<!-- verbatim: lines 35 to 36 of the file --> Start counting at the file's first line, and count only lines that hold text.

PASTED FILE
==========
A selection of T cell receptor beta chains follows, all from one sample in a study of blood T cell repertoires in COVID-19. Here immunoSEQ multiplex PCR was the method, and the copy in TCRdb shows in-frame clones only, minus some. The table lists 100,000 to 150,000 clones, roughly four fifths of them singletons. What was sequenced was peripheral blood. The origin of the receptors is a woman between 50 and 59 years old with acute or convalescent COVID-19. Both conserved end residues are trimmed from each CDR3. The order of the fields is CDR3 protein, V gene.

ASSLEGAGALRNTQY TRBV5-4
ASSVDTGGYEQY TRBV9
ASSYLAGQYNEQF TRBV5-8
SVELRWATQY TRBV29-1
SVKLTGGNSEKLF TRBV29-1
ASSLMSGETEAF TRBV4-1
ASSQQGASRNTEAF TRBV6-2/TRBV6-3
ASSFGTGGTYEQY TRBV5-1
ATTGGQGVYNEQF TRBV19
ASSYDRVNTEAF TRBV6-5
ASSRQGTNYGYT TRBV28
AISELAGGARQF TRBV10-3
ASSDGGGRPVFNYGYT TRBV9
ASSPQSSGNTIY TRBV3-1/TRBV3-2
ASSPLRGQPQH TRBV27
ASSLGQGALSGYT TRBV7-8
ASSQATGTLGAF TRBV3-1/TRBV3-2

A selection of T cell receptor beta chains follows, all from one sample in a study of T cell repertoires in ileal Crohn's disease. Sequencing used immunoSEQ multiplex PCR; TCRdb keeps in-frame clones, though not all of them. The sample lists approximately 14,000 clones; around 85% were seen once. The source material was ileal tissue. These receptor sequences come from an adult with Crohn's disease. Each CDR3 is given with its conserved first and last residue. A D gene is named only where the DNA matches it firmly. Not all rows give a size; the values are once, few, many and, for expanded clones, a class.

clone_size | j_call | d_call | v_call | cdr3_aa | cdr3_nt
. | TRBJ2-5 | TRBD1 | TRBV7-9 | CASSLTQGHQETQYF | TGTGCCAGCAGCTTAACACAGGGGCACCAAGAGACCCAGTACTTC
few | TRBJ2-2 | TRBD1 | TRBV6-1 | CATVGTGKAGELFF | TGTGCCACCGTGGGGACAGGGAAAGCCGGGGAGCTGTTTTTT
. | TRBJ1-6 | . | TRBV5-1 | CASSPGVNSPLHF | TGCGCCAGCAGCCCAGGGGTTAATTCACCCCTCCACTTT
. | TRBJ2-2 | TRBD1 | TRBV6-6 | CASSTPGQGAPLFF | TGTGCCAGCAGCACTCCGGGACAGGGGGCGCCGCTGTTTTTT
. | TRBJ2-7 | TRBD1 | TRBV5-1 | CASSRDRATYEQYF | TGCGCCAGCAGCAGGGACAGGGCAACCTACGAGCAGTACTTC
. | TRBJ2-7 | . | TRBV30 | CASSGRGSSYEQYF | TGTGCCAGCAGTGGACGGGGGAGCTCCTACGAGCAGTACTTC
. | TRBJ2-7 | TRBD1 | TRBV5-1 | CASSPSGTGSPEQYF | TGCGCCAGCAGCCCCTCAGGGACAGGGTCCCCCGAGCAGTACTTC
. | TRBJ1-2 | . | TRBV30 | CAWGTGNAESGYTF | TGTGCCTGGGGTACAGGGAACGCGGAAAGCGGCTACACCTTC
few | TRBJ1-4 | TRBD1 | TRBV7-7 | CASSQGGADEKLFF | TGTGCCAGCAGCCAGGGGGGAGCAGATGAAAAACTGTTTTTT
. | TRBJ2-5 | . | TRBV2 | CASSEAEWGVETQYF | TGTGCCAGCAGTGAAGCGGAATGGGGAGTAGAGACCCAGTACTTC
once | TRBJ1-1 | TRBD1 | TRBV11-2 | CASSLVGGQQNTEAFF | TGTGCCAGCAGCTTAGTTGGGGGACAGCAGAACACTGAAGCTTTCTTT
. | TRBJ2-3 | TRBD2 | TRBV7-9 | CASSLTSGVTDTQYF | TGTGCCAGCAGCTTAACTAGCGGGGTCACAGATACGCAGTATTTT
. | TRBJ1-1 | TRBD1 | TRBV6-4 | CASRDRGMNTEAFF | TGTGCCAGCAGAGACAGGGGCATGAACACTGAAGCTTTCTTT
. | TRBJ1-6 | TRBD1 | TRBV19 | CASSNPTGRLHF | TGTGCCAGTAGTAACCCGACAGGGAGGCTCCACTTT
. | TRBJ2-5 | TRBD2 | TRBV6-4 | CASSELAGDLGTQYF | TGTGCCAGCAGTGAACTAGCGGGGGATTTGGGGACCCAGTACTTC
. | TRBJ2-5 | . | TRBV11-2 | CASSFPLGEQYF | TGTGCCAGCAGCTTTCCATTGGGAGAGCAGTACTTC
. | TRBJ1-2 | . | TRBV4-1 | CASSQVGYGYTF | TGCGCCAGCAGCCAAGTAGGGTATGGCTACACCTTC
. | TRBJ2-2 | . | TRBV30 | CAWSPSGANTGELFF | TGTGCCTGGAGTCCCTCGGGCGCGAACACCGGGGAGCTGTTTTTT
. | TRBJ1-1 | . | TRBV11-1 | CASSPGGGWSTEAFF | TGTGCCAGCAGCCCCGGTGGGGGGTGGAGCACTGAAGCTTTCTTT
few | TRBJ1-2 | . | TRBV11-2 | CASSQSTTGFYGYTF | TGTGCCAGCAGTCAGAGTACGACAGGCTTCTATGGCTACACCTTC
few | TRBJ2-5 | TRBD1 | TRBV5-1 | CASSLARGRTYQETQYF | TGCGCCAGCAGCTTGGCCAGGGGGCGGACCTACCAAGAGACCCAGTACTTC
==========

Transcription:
. | TRBJ2-5 | TRBD2 | TRBV6-4 | CASSELAGDLGTQYF | TGTGCCAGCAGTGAACTAGCGGGGGATTTGGGGACCCAGTACTTC
. | TRBJ2-5 | . | TRBV11-2 | CASSFPLGEQYF | TGTGCCAGCAGCTTTCCATTGGGAGAGCAGTACTTC